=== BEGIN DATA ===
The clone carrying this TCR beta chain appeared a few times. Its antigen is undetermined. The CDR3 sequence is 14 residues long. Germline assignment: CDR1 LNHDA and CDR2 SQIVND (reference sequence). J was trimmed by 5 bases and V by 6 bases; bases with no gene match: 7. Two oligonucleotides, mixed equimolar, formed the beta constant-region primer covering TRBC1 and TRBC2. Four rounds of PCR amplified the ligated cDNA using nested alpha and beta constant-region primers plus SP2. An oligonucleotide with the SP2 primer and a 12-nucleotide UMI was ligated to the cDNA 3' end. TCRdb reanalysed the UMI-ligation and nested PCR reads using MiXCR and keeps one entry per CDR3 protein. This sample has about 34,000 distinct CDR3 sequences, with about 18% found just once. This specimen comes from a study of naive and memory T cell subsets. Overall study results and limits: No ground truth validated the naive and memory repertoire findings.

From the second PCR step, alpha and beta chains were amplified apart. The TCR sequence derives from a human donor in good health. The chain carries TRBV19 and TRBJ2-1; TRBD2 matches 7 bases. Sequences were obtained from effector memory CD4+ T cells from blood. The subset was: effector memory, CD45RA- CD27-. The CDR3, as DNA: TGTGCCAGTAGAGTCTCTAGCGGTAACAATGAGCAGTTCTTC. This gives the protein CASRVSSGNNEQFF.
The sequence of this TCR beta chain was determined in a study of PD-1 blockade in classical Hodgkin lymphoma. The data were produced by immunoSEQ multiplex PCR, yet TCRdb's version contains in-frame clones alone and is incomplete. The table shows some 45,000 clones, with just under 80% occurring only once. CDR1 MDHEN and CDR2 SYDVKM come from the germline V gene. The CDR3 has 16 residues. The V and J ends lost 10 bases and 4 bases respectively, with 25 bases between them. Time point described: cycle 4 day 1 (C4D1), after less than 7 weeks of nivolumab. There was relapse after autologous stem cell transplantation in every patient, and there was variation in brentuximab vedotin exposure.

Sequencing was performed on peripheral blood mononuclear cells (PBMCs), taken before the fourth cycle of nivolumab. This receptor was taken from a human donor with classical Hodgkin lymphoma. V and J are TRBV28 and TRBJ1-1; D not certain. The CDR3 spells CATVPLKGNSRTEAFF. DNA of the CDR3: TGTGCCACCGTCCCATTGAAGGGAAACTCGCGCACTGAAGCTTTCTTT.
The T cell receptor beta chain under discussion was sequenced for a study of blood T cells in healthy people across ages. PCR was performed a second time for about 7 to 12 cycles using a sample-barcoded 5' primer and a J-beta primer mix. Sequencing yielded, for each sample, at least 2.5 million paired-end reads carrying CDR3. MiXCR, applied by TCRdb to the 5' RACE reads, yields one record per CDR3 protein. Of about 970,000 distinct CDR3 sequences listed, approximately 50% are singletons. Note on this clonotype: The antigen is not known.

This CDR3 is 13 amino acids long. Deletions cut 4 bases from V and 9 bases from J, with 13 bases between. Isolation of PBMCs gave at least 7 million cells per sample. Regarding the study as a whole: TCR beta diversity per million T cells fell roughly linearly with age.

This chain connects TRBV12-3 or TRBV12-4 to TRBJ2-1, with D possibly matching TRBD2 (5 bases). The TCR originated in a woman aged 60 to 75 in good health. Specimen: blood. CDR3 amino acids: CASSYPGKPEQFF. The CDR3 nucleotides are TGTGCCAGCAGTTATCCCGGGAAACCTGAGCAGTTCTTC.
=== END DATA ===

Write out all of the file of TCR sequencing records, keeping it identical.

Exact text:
The clone carrying this TCR beta chain appeared a few times. Its antigen is undetermined. The CDR3 sequence is 14 residues long. Germline assignment: CDR1 LNHDA and CDR2 SQIVND (reference sequence). J was trimmed by 5 bases and V by 6 bases; bases with no gene match: 7. Two oligonucleotides, mixed equimolar, formed the beta constant-region primer covering TRBC1 and TRBC2. Four rounds of PCR amplified the ligated cDNA using nested alpha and beta constant-region primers plus SP2. An oligonucleotide with the SP2 primer and a 12-nucleotide UMI was ligated to the cDNA 3' end. TCRdb reanalysed the UMI-ligation and nested PCR reads using MiXCR and keeps one entry per CDR3 protein. This sample has about 34,000 distinct CDR3 sequences, with about 18% found just once. This specimen comes from a study of naive and memory T cell subsets. Overall study results and limits: No ground truth validated the naive and memory repertoire findings.

From the second PCR step, alpha and beta chains were amplified apart. The TCR sequence derives from a human donor in good health. The chain carries TRBV19 and TRBJ2-1; TRBD2 matches 7 bases. Sequences were obtained from effector memory CD4+ T cells from blood. The subset was: effector memory, CD45RA- CD27-. The CDR3, as DNA: TGTGCCAGTAGAGTCTCTAGCGGTAACAATGAGCAGTTCTTC. This gives the protein CASRVSSGNNEQFF.
The sequence of this TCR beta chain was determined in a study of PD-1 blockade in classical Hodgkin lymphoma. The data were produced by immunoSEQ multiplex PCR, yet TCRdb's version contains in-frame clones alone and is incomplete. The table shows some 45,000 clones, with just under 80% occurring only once. CDR1 MDHEN and CDR2 SYDVKM come from the germline V gene. The CDR3 has 16 residues. The V and J ends lost 10 bases and 4 bases respectively, with 25 bases between them. Time point described: cycle 4 day 1 (C4D1), after less than 7 weeks of nivolumab. There was relapse after autologous stem cell transplantation in every patient, and there was variation in brentuximab vedotin exposure.

Sequencing was performed on peripheral blood mononuclear cells (PBMCs), taken before the fourth cycle of nivolumab. This receptor was taken from a human donor with classical Hodgkin lymphoma. V and J are TRBV28 and TRBJ1-1; D not certain. The CDR3 spells CATVPLKGNSRTEAFF. DNA of the CDR3: TGTGCCACCGTCCCATTGAAGGGAAACTCGCGCACTGAAGCTTTCTTT.
The T cell receptor beta chain under discussion was sequenced for a study of blood T cells in healthy people across ages. PCR was performed a second time for about 7 to 12 cycles using a sample-barcoded 5' primer and a J-beta primer mix. Sequencing yielded, for each sample, at least 2.5 million paired-end reads carrying CDR3. MiXCR, applied by TCRdb to the 5' RACE reads, yields one record per CDR3 protein. Of about 970,000 distinct CDR3 sequences listed, approximately 50% are singletons. Note on this clonotype: The antigen is not known.

This CDR3 is 13 amino acids long. Deletions cut 4 bases from V and 9 bases from J, with 13 bases between. Isolation of PBMCs gave at least 7 million cells per sample. Regarding the study as a whole: TCR beta diversity per million T cells fell roughly linearly with age.

This chain connects TRBV12-3 or TRBV12-4 to TRBJ2-1, with D possibly matching TRBD2 (5 bases). The TCR originated in a woman aged 60 to 75 in good health. Specimen: blood. CDR3 amino acids: CASSYPGKPEQFF. The CDR3 nucleotides are TGTGCCAGCAGTTATCCCGGGAAACCTGAGCAGTTCTTC.